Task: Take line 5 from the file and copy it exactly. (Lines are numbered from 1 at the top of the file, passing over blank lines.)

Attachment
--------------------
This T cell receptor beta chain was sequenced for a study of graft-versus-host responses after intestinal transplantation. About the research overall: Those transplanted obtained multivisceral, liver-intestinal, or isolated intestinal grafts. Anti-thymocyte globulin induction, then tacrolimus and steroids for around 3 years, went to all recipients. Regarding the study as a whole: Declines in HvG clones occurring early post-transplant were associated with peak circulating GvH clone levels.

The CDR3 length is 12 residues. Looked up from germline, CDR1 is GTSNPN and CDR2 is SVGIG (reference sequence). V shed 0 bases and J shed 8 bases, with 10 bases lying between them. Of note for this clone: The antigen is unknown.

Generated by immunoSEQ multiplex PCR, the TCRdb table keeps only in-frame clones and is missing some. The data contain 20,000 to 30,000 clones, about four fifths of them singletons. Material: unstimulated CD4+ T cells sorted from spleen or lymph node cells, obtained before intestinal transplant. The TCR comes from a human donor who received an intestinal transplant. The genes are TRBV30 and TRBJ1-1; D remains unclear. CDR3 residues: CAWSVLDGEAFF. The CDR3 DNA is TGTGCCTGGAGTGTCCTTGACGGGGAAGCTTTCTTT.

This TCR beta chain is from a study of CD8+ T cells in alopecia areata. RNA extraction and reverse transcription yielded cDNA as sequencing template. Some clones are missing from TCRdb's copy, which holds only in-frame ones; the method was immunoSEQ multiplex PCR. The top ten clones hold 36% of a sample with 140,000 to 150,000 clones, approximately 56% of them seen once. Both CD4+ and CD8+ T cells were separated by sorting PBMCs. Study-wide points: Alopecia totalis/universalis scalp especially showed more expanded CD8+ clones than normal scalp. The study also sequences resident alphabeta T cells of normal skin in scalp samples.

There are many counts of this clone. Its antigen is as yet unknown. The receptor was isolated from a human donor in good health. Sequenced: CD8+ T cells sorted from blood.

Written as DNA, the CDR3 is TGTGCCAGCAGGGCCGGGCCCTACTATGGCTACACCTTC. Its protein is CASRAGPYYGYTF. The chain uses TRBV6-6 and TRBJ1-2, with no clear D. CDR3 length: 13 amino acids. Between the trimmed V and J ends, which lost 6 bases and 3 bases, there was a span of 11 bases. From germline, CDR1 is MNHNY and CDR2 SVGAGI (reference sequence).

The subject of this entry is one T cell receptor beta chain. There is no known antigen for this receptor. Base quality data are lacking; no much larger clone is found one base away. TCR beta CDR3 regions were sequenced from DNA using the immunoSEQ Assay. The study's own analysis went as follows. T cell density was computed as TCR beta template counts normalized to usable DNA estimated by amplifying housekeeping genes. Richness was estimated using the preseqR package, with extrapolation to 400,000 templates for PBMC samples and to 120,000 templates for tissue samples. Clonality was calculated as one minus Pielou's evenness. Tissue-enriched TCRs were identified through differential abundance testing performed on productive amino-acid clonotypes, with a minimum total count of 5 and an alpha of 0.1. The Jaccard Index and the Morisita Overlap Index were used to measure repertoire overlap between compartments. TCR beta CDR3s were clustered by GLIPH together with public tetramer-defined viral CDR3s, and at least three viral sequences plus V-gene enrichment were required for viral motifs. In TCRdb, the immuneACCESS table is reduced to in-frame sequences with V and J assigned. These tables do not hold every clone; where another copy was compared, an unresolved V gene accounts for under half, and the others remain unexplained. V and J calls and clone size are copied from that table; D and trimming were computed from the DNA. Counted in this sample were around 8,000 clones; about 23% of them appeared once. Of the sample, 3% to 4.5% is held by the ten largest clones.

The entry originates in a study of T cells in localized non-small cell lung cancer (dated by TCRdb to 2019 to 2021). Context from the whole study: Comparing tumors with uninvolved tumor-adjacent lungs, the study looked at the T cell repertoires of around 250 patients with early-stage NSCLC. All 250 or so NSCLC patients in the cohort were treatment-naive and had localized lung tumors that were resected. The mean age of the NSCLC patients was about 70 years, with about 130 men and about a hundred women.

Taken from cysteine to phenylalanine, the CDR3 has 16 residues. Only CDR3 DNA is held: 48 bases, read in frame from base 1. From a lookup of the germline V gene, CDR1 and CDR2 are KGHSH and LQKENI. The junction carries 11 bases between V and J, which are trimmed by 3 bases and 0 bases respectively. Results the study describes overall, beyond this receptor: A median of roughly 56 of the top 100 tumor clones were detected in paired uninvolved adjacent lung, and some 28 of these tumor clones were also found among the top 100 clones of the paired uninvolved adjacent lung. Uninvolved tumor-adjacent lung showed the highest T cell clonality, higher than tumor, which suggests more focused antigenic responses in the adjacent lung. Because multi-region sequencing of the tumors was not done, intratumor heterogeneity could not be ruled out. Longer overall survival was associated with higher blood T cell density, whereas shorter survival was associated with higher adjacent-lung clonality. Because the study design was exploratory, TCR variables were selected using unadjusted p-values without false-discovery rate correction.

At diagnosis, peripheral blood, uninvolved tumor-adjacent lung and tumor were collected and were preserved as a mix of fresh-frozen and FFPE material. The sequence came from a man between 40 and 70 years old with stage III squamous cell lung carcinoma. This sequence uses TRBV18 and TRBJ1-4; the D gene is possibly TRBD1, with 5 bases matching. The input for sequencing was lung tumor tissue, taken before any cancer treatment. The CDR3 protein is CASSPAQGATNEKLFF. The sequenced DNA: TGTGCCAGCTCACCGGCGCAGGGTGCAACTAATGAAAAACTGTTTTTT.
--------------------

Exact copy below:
There are many counts of this clone. Its antigen is as yet unknown. The receptor was isolated from a human donor in good health. Sequenced: CD8+ T cells sorted from blood.